Responding to a recent -- and admittedly juvenile -- ad in which the McCain campaign compared him to Paris Hilton and Britney Spears, the Changemaker remarked that "what they're going to try to do is make you scared of me. You know, 'He's not patriotic enough, he's got a funny name,' you know, 'He doesn't look like all those other presidents on the dollar bills.'"
McCain's surrogates immediately began blasting Obama for playing the race card. Team Hope responded that the "dollar bill" comment was innocuous, and was in no way meant to highlight the fact that Obama is black and the "other presidents on the dollar bills" are white. Maybe -- but in June, His Hopeness happened to have this to say to a crowd in Florida:
"They're going to try to make you afraid. They're going to try to make you afraid of me. 'He's young and inexperienced and he's got a funny name. And did I mention he's black?'"
Hmm. That sounds familiar.
Obama's message of change, hope, new politics and nonsensical platitudes is a fraud. As someone who appreciated that Obama -- previously, at least -- was a gifted politician who happened to be black, as opposed to a race-baiter who happened to run for office -- the Pope of Hope's appearance on the political scene was at first refreshing. Obama deserves applause for the fact that other so-called black leaders, such as the Rev. Jackson and others, dislike him so much. But when he so overtly plays the race card in a political campaign -- as he is doing now against McCain and as he did against the Clintons during the primary -- he comes off as nothing more than a run-of-the-mill neoliberal politician from Chicago who will say anything to get elected at best, and a garden-variety race huckster at worst.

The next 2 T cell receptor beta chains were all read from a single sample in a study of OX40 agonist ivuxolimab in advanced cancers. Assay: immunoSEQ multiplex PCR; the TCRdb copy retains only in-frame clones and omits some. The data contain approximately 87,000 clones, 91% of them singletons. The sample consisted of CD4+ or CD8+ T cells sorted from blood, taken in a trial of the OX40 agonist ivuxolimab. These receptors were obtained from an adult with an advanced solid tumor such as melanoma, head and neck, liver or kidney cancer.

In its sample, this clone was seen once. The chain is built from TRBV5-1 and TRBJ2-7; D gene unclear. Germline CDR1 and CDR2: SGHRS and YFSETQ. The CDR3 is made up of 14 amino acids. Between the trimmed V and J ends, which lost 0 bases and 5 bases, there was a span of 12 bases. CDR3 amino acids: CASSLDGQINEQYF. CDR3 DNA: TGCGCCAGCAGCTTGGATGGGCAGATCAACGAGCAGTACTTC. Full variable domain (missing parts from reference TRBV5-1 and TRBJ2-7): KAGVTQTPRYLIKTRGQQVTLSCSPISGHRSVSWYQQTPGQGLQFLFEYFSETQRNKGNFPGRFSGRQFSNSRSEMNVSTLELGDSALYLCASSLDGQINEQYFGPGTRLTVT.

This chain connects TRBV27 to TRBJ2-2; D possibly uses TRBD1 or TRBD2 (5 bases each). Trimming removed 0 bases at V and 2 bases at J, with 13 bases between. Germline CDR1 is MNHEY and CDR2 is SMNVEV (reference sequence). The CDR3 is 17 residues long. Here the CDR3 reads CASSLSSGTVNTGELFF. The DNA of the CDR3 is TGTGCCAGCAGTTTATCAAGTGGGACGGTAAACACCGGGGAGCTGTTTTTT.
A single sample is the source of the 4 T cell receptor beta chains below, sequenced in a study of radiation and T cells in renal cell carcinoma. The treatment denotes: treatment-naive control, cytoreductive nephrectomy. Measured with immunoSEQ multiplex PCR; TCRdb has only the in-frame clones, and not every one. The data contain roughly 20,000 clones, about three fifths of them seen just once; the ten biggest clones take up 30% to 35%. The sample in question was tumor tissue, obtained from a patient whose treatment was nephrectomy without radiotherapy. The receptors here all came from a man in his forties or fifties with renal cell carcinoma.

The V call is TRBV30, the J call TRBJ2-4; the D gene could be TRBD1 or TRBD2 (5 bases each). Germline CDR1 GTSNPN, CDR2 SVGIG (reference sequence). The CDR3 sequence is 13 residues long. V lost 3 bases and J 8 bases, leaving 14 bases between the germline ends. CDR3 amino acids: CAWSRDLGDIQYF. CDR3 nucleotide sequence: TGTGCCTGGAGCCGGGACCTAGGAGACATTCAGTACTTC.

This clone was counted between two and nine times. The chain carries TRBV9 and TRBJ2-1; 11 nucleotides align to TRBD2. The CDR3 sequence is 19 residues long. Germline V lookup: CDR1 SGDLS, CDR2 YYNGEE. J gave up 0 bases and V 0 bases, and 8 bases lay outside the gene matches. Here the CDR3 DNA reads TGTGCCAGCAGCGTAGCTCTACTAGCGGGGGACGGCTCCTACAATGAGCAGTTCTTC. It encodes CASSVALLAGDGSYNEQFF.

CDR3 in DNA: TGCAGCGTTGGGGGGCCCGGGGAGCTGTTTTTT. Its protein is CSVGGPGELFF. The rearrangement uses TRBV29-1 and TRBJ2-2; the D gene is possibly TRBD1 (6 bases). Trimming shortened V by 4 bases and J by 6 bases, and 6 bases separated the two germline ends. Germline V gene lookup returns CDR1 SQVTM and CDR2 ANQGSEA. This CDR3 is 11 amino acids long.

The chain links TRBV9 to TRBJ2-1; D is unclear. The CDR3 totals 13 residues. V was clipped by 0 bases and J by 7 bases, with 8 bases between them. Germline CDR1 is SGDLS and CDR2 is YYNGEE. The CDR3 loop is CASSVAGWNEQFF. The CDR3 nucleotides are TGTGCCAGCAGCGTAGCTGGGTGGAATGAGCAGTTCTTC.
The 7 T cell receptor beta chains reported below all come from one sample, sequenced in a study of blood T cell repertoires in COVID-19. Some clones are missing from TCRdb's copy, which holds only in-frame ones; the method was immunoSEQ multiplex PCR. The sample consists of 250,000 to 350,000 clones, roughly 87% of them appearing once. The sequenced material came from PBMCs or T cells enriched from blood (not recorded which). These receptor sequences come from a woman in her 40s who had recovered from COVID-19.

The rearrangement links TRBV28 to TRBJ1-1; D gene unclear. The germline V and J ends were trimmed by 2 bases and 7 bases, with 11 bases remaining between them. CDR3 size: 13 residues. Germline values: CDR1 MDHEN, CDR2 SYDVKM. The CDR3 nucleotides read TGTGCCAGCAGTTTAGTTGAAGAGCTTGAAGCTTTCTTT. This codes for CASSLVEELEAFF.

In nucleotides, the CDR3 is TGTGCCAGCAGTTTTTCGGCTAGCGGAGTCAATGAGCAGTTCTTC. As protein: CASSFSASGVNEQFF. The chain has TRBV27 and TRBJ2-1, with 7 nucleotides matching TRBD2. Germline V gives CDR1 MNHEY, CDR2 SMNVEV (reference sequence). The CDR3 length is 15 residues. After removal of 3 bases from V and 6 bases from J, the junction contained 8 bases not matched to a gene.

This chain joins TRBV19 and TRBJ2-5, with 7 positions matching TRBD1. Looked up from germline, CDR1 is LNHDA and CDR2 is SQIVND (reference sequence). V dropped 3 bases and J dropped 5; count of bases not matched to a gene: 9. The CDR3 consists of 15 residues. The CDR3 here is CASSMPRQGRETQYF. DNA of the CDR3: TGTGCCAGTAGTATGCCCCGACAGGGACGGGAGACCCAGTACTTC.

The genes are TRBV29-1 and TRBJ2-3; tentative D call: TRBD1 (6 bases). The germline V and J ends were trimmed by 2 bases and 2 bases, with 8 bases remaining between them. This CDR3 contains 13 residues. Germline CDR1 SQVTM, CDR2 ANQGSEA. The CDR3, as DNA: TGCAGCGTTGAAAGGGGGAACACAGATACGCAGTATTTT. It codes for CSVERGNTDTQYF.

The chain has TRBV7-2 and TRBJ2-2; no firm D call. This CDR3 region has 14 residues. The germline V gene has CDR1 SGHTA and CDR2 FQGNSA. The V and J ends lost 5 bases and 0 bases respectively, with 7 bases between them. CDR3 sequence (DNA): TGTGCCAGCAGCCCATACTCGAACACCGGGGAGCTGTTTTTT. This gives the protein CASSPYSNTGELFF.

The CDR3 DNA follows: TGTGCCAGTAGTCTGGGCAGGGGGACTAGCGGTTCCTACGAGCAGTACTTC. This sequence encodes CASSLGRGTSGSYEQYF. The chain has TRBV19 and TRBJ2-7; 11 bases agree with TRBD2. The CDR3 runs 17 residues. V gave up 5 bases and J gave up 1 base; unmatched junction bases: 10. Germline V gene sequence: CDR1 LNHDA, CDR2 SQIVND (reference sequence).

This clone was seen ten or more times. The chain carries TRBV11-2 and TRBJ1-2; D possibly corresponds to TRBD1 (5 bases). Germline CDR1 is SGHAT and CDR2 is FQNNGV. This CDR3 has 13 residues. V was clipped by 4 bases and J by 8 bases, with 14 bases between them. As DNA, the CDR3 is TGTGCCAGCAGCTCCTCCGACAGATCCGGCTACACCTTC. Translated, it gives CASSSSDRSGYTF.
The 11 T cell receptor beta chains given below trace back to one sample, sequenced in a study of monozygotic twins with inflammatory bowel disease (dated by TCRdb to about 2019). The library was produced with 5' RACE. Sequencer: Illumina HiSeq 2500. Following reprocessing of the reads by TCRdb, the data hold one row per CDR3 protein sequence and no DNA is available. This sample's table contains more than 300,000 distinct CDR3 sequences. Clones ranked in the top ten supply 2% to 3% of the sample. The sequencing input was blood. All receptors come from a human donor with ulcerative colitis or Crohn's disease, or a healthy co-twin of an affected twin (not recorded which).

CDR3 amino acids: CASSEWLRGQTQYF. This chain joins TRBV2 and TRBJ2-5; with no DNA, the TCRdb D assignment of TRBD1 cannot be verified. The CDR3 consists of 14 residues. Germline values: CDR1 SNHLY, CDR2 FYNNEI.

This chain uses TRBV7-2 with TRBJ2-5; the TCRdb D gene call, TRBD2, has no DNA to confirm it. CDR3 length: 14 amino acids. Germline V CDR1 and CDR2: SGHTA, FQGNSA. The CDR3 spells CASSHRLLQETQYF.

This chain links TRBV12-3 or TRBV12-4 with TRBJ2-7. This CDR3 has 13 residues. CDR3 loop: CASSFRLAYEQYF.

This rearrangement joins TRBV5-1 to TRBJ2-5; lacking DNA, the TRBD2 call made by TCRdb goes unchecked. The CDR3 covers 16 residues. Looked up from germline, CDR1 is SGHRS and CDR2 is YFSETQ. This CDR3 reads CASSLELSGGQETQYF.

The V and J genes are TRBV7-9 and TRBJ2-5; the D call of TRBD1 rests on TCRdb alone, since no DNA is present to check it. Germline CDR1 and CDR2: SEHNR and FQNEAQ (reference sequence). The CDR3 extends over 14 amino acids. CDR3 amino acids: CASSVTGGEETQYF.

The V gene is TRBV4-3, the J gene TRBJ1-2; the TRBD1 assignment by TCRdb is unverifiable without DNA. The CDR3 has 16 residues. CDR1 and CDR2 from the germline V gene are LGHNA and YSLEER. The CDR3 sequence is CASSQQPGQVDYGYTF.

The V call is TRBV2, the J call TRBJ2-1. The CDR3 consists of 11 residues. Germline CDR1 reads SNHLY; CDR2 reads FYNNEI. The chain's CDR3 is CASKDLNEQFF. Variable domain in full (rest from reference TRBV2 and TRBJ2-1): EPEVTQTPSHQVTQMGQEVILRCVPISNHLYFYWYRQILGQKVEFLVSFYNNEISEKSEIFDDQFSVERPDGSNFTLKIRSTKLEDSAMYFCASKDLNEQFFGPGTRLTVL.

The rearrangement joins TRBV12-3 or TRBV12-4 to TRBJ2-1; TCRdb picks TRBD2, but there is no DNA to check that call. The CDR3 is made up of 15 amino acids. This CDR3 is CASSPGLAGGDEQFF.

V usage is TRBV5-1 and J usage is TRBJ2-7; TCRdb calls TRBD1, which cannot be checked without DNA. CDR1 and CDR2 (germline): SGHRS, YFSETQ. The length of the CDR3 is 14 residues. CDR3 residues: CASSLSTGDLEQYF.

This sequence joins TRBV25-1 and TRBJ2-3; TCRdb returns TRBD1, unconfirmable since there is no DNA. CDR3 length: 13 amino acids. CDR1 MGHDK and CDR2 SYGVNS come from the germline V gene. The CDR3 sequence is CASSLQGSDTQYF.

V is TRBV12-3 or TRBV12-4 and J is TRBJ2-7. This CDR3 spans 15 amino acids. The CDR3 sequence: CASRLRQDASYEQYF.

As has been written in this space before, running a campaign based on platitudes is dangerous, especially when the candidate's actions don't quite comport with the candidate's rhetoric.
The more Obama plays the race card and argues that Republicans are attacking him simply because he's a minority, the more he looks like just another black politician who has one message for his black supporters and a completely different message for the rest of the country.
In 2008, voters don't want to hear about how Obama is disadvantaged because he's black.
Another lesson Team Maverick must glean from this episode is that going negative works. The Changemaker -- supposedly the most transcendent political figure of our lifetimes -- is simply incapable of rising above the fray and brushing aside any sort of attack. He pulled the race card out against the Clintons when Bill compared him to Jesse Jackson, and he's using it here against McCain. The Senior Senator admits to being an imperfect public servant; Obama admits nothing of the sort. Thus, if McCain can continue to draw him in to a mudslinging competition, the effect will be devastating on His Hopeness' public image. Obama has painted himself as some sort of post-partisan healer, and the more he talks about race, the more fraudulent he appears.